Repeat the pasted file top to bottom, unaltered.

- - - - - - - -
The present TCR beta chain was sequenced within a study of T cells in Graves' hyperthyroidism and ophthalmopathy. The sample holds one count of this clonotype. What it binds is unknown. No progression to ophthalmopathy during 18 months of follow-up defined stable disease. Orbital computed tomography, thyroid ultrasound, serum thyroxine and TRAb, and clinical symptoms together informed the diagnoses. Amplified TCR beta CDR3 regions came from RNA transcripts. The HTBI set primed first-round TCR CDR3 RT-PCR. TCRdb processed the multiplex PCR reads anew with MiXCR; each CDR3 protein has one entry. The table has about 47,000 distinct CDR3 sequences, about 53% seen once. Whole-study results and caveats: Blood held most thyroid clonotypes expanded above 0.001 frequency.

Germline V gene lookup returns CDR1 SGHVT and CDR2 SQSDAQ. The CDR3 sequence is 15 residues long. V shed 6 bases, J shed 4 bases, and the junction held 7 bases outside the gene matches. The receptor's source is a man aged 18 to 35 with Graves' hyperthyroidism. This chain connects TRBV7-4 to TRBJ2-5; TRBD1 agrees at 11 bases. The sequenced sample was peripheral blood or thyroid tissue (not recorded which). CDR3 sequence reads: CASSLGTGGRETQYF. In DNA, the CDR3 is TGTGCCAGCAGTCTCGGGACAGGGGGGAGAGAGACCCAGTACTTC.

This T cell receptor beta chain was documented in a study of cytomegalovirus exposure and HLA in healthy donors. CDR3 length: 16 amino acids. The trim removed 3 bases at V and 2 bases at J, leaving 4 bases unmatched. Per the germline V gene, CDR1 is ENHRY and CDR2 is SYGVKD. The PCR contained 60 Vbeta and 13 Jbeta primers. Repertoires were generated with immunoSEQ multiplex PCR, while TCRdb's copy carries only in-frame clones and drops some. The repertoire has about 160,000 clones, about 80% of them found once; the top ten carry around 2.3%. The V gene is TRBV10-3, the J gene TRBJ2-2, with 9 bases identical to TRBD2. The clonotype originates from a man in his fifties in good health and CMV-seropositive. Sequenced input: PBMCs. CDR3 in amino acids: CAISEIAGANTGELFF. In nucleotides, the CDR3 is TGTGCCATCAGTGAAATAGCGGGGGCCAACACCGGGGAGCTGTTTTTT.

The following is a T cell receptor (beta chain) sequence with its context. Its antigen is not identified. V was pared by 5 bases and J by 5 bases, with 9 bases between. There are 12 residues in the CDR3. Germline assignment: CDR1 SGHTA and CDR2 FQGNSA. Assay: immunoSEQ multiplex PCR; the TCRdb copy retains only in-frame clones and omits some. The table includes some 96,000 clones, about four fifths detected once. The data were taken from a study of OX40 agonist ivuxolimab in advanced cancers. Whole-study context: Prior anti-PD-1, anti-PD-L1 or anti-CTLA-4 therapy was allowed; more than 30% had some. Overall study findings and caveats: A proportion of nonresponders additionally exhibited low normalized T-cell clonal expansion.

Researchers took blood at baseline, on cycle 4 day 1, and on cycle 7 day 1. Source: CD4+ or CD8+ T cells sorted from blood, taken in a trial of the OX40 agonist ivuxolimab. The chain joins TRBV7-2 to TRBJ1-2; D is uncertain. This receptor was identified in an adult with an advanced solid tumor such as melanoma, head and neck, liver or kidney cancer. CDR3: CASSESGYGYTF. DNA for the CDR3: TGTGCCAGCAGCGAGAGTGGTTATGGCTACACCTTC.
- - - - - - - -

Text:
The present TCR beta chain was sequenced within a study of T cells in Graves' hyperthyroidism and ophthalmopathy. The sample holds one count of this clonotype. What it binds is unknown. No progression to ophthalmopathy during 18 months of follow-up defined stable disease. Orbital computed tomography, thyroid ultrasound, serum thyroxine and TRAb, and clinical symptoms together informed the diagnoses. Amplified TCR beta CDR3 regions came from RNA transcripts. The HTBI set primed first-round TCR CDR3 RT-PCR. TCRdb processed the multiplex PCR reads anew with MiXCR; each CDR3 protein has one entry. The table has about 47,000 distinct CDR3 sequences, about 53% seen once. Whole-study results and caveats: Blood held most thyroid clonotypes expanded above 0.001 frequency.

Germline V gene lookup returns CDR1 SGHVT and CDR2 SQSDAQ. The CDR3 sequence is 15 residues long. V shed 6 bases, J shed 4 bases, and the junction held 7 bases outside the gene matches. The receptor's source is a man aged 18 to 35 with Graves' hyperthyroidism. This chain connects TRBV7-4 to TRBJ2-5; TRBD1 agrees at 11 bases. The sequenced sample was peripheral blood or thyroid tissue (not recorded which). CDR3 sequence reads: CASSLGTGGRETQYF. In DNA, the CDR3 is TGTGCCAGCAGTCTCGGGACAGGGGGGAGAGAGACCCAGTACTTC.

This T cell receptor beta chain was documented in a study of cytomegalovirus exposure and HLA in healthy donors. CDR3 length: 16 amino acids. The trim removed 3 bases at V and 2 bases at J, leaving 4 bases unmatched. Per the germline V gene, CDR1 is ENHRY and CDR2 is SYGVKD. The PCR contained 60 Vbeta and 13 Jbeta primers. Repertoires were generated with immunoSEQ multiplex PCR, while TCRdb's copy carries only in-frame clones and drops some. The repertoire has about 160,000 clones, about 80% of them found once; the top ten carry around 2.3%. The V gene is TRBV10-3, the J gene TRBJ2-2, with 9 bases identical to TRBD2. The clonotype originates from a man in his fifties in good health and CMV-seropositive. Sequenced input: PBMCs. CDR3 in amino acids: CAISEIAGANTGELFF. In nucleotides, the CDR3 is TGTGCCATCAGTGAAATAGCGGGGGCCAACACCGGGGAGCTGTTTTTT.

The following is a T cell receptor (beta chain) sequence with its context. Its antigen is not identified. V was pared by 5 bases and J by 5 bases, with 9 bases between. There are 12 residues in the CDR3. Germline assignment: CDR1 SGHTA and CDR2 FQGNSA. Assay: immunoSEQ multiplex PCR; the TCRdb copy retains only in-frame clones and omits some. The table includes some 96,000 clones, about four fifths detected once. The data were taken from a study of OX40 agonist ivuxolimab in advanced cancers. Whole-study context: Prior anti-PD-1, anti-PD-L1 or anti-CTLA-4 therapy was allowed; more than 30% had some. Overall study findings and caveats: A proportion of nonresponders additionally exhibited low normalized T-cell clonal expansion.

Researchers took blood at baseline, on cycle 4 day 1, and on cycle 7 day 1. Source: CD4+ or CD8+ T cells sorted from blood, taken in a trial of the OX40 agonist ivuxolimab. The chain joins TRBV7-2 to TRBJ1-2; D is uncertain. This receptor was identified in an adult with an advanced solid tumor such as melanoma, head and neck, liver or kidney cancer. CDR3: CASSESGYGYTF. DNA for the CDR3: TGTGCCAGCAGCGAGAGTGGTTATGGCTACACCTTC.